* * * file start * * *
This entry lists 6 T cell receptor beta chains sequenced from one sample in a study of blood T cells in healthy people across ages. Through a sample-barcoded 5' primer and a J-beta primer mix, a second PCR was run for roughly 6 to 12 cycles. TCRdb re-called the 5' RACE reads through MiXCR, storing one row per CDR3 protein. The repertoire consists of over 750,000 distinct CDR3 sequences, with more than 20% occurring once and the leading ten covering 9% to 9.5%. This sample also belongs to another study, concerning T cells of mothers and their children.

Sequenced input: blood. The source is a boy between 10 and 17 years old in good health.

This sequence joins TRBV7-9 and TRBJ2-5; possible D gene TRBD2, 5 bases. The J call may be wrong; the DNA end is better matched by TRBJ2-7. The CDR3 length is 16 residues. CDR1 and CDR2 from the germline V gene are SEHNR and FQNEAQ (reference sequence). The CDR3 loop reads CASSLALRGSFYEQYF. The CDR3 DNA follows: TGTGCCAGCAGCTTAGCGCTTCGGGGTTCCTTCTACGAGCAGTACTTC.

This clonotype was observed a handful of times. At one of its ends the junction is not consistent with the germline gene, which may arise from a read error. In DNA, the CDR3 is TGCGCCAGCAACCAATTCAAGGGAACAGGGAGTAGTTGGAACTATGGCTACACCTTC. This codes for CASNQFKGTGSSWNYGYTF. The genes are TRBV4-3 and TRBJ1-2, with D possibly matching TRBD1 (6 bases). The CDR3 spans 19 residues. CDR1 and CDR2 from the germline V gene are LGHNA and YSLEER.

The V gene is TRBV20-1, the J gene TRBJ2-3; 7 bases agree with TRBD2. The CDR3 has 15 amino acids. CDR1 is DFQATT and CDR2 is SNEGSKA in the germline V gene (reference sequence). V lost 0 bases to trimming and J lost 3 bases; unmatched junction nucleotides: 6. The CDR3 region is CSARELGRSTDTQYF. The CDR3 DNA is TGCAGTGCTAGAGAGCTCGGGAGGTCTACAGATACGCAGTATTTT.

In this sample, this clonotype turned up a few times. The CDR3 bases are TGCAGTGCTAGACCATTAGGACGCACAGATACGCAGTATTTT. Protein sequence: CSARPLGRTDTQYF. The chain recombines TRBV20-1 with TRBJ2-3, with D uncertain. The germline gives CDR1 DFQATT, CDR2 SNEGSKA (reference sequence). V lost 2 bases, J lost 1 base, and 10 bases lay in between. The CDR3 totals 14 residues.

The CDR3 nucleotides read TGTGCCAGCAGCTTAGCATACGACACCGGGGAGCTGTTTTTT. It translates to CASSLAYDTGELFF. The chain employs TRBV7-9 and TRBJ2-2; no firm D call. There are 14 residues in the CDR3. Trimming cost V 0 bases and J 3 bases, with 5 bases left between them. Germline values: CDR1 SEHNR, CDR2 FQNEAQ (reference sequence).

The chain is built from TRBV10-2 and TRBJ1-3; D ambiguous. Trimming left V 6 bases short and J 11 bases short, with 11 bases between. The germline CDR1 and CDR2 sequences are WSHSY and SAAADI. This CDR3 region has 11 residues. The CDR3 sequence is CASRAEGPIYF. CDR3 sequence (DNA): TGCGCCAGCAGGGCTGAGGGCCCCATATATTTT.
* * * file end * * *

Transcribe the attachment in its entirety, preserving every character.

This entry lists 6 T cell receptor beta chains sequenced from one sample in a study of blood T cells in healthy people across ages. Through a sample-barcoded 5' primer and a J-beta primer mix, a second PCR was run for roughly 6 to 12 cycles. TCRdb re-called the 5' RACE reads through MiXCR, storing one row per CDR3 protein. The repertoire consists of over 750,000 distinct CDR3 sequences, with more than 20% occurring once and the leading ten covering 9% to 9.5%. This sample also belongs to another study, concerning T cells of mothers and their children.

Sequenced input: blood. The source is a boy between 10 and 17 years old in good health.

This sequence joins TRBV7-9 and TRBJ2-5; possible D gene TRBD2, 5 bases. The J call may be wrong; the DNA end is better matched by TRBJ2-7. The CDR3 length is 16 residues. CDR1 and CDR2 from the germline V gene are SEHNR and FQNEAQ (reference sequence). The CDR3 loop reads CASSLALRGSFYEQYF. The CDR3 DNA follows: TGTGCCAGCAGCTTAGCGCTTCGGGGTTCCTTCTACGAGCAGTACTTC.

This clonotype was observed a handful of times. At one of its ends the junction is not consistent with the germline gene, which may arise from a read error. In DNA, the CDR3 is TGCGCCAGCAACCAATTCAAGGGAACAGGGAGTAGTTGGAACTATGGCTACACCTTC. This codes for CASNQFKGTGSSWNYGYTF. The genes are TRBV4-3 and TRBJ1-2, with D possibly matching TRBD1 (6 bases). The CDR3 spans 19 residues. CDR1 and CDR2 from the germline V gene are LGHNA and YSLEER.

The V gene is TRBV20-1, the J gene TRBJ2-3; 7 bases agree with TRBD2. The CDR3 has 15 amino acids. CDR1 is DFQATT and CDR2 is SNEGSKA in the germline V gene (reference sequence). V lost 0 bases to trimming and J lost 3 bases; unmatched junction nucleotides: 6. The CDR3 region is CSARELGRSTDTQYF. The CDR3 DNA is TGCAGTGCTAGAGAGCTCGGGAGGTCTACAGATACGCAGTATTTT.

In this sample, this clonotype turned up a few times. The CDR3 bases are TGCAGTGCTAGACCATTAGGACGCACAGATACGCAGTATTTT. Protein sequence: CSARPLGRTDTQYF. The chain recombines TRBV20-1 with TRBJ2-3, with D uncertain. The germline gives CDR1 DFQATT, CDR2 SNEGSKA (reference sequence). V lost 2 bases, J lost 1 base, and 10 bases lay in between. The CDR3 totals 14 residues.

The CDR3 nucleotides read TGTGCCAGCAGCTTAGCATACGACACCGGGGAGCTGTTTTTT. It translates to CASSLAYDTGELFF. The chain employs TRBV7-9 and TRBJ2-2; no firm D call. There are 14 residues in the CDR3. Trimming cost V 0 bases and J 3 bases, with 5 bases left between them. Germline values: CDR1 SEHNR, CDR2 FQNEAQ (reference sequence).

The chain is built from TRBV10-2 and TRBJ1-3; D ambiguous. Trimming left V 6 bases short and J 11 bases short, with 11 bases between. The germline CDR1 and CDR2 sequences are WSHSY and SAAADI. This CDR3 region has 11 residues. The CDR3 sequence is CASRAEGPIYF. CDR3 sequence (DNA): TGCGCCAGCAGGGCTGAGGGCCCCATATATTTT.